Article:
Bible Verse: “How many are your works, Lord! In wisdom you made them all; the earth is full of your creatures. There is the sea, vast and spacious, teeming with creatures beyond number – living things both large and small.” Psalm 104:24-25

Scripture Reading: Psalm 19: 1-6

What is it about the natural world that fills us with awe? I often wonder if it’s because we are made in God’s image, one creator appreciating the work of The Creator.

Mostly it’s baffling to listen to the scientists and astronomers searching the heavens for signs of life. How can they deny God’s existence and not be undone by the majesty and wildness of God’s creation?

I would love to have been there when Carl Boberg was inspired to write “How Great Thou Art”.

The story goes that in 1885 he was awestruck by the sound of church bells ringing amidst the fury of a thunderstorm.

Carl Boberg had left the sailor’s life behind and was serving as a minister in Sweden when he wrote the poem, originally titled, “O Great God.”

However, his words wouldn’t catch on until people put them to a traditional Swedish melody. He was flattered by the move, and, as a newspaper publisher by the time 1891 rolled around, he published them in his own paper with musical notation.

Decades later, his hymn was heard by English missionary Stuart Hine while in Poland. So delighted by the hymn, he translated it into English, tweaking the words slightly to the now famous, “How Great Thou Art.”

Unfortunately, Boberg wasn’t able to live long enough to see how his expression of awe during that thunderstorm would reach the world.

In 1954 the song became a favourite of George Beverly Shea, who sang it approximately 100 times during the Billy Graham crusade in 1957 in New York. In 1959, the hymn would become the theme song for Graham’s weekly radio show.

Writing for Crosswalk, Jason Soroski says, “How astonishing that this song, recorded over 1,800 times in the last 50 years, had its origins as a poem in a small town in Sweden, written by a sailor turned lay-minister, and somehow wound its way around the globe.”

I think part of the hymn’s incredible staying power is our need for wonder. Any time we begin to doubt God’s ability or feel overwhelmed by our circumstances, it’s comforting to remember the God we serve, and his overwhelming love for us.

Next time you sing the timeless words, imagine Boberg, mouth agape, rain slashing down as the clanging churchbells clash with the thunder and lightning, and remember we serve a good and powerful God.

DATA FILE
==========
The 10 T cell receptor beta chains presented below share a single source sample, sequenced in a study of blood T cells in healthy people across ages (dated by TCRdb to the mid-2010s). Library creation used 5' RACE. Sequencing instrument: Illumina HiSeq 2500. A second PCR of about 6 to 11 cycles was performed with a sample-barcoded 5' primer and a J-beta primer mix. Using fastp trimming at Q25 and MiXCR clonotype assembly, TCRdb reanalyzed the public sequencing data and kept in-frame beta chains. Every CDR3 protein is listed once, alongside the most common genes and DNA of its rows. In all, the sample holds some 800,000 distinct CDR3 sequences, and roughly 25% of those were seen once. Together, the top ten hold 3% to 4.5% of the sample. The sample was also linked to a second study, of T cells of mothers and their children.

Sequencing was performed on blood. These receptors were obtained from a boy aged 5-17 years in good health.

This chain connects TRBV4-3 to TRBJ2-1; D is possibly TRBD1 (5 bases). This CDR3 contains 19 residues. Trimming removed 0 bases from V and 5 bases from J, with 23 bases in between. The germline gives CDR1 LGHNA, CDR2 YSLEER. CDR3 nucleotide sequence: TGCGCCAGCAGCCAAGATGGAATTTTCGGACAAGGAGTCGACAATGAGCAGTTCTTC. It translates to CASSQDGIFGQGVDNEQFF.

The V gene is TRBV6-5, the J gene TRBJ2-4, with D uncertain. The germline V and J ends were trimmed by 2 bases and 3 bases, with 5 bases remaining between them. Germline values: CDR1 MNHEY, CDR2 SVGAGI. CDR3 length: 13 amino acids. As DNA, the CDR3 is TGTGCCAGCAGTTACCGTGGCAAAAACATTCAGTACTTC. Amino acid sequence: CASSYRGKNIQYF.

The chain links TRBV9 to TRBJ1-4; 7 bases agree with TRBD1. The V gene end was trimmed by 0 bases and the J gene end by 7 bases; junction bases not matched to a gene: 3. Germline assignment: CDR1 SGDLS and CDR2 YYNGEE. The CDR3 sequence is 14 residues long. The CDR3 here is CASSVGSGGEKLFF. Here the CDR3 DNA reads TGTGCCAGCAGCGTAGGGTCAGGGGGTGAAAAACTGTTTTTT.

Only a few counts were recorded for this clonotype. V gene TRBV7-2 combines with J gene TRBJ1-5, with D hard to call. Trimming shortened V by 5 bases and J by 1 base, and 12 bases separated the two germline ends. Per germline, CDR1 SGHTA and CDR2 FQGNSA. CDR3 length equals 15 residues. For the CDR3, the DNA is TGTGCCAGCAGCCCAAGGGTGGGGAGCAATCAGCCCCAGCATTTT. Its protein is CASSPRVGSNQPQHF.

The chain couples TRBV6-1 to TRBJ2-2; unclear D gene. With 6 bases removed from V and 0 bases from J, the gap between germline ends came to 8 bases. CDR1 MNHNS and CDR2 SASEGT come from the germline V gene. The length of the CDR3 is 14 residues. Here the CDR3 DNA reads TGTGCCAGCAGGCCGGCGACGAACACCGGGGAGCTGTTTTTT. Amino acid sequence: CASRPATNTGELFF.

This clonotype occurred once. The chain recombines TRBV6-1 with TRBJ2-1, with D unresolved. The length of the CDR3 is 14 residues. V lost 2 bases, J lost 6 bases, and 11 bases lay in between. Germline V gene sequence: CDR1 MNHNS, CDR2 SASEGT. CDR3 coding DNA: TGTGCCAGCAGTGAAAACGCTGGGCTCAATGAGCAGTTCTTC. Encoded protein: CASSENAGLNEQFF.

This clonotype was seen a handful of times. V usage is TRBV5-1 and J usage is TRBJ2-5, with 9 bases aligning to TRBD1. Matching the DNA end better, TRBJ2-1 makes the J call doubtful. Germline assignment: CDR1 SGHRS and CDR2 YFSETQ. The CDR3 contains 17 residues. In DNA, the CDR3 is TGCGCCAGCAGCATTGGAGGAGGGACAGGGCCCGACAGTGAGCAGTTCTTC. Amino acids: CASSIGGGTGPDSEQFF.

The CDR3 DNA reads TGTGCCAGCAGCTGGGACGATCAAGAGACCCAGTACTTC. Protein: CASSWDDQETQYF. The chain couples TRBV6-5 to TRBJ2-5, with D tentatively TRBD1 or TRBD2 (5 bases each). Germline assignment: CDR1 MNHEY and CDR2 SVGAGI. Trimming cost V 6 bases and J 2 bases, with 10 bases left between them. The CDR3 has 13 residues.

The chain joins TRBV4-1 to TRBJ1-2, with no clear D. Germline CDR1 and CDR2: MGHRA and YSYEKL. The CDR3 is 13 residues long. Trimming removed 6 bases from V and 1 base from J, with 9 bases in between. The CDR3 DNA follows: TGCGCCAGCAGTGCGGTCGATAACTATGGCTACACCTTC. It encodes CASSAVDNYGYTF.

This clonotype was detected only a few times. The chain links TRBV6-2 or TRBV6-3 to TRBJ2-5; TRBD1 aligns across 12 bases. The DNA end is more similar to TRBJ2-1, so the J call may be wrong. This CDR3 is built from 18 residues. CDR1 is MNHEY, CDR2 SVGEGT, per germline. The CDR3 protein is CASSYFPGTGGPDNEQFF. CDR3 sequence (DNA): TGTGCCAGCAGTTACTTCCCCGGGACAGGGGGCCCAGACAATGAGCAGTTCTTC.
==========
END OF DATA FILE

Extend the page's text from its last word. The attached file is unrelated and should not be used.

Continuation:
O Lord my God, When I in awesome wonder,
Consider all the worlds Thy Hands have made;
I see the stars, I hear the rolling thunder,
Thy power throughout the universe displayed.

Then sings my soul, My Saviour God, to Thee,
How great Thou art, How great Thou art.
Then sings my soul, My Saviour God, to Thee,
How great Thou art, How great Thou art!

When through the woods, and forest glades I wander,
And hear the birds sing sweetly in the trees.
When I look down, from lofty mountain grandeur
And see the brook, and feel the gentle breeze.

Then sings my soul, My Saviour God, to Thee,
How great Thou art, How great Thou art.
Then sings my soul, My Saviour God, to Thee,
How great Thou art, How great Thou art!

And when I think, that God, His Son not sparing;
Sent Him to die, I scarce can take it in;
That on the Cross, my burden gladly bearing,
He bled and died to take away my sin.

Then sings my soul, My Saviour God, to Thee,
How great Thou art, How great Thou art.
Then sings my soul, My Saviour God, to Thee,
How great Thou art, How great Thou art!

When Christ shall come, with shout of acclamation,
And take me home, what joy shall fill my heart.
Then I shall bow, in humble adoration,
And then proclaim: “My God, how great Thou art!”

Then sings my soul, My Saviour God, to Thee,
How great Thou art, How great Thou art.
Then sings my soul, My Saviour God, to Thee,
How great Thou art, How great Thou art!

— Steven Sukkau, Promise Keepers Canada


Copyright © 2020 Promise Keepers Canada. All rights reserved.

Show Comments ()